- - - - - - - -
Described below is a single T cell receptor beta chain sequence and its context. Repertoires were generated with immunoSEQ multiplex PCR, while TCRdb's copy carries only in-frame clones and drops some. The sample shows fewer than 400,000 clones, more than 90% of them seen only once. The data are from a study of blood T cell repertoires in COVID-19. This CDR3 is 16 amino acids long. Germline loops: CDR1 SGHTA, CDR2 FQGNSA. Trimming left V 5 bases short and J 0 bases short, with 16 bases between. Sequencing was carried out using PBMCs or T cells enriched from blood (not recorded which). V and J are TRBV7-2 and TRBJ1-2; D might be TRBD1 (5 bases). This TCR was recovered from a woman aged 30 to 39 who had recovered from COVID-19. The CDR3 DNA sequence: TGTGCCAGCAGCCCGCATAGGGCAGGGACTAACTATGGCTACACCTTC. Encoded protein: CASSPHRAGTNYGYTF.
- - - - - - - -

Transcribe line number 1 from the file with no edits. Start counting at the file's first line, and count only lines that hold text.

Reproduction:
Described below is a single T cell receptor beta chain sequence and its context. Repertoires were generated with immunoSEQ multiplex PCR, while TCRdb's copy carries only in-frame clones and drops some. The sample shows fewer than 400,000 clones, more than 90% of them seen only once. The data are from a study of blood T cell repertoires in COVID-19. This CDR3 is 16 amino acids long. Germline loops: CDR1 SGHTA, CDR2 FQGNSA. Trimming left V 5 bases short and J 0 bases short, with 16 bases between. Sequencing was carried out using PBMCs or T cells enriched from blood (not recorded which). V and J are TRBV7-2 and TRBJ1-2; D might be TRBD1 (5 bases). This TCR was recovered from a woman aged 30 to 39 who had recovered from COVID-19. The CDR3 DNA sequence: TGTGCCAGCAGCCCGCATAGGGCAGGGACTAACTATGGCTACACCTTC. Encoded protein: CASSPHRAGTNYGYTF.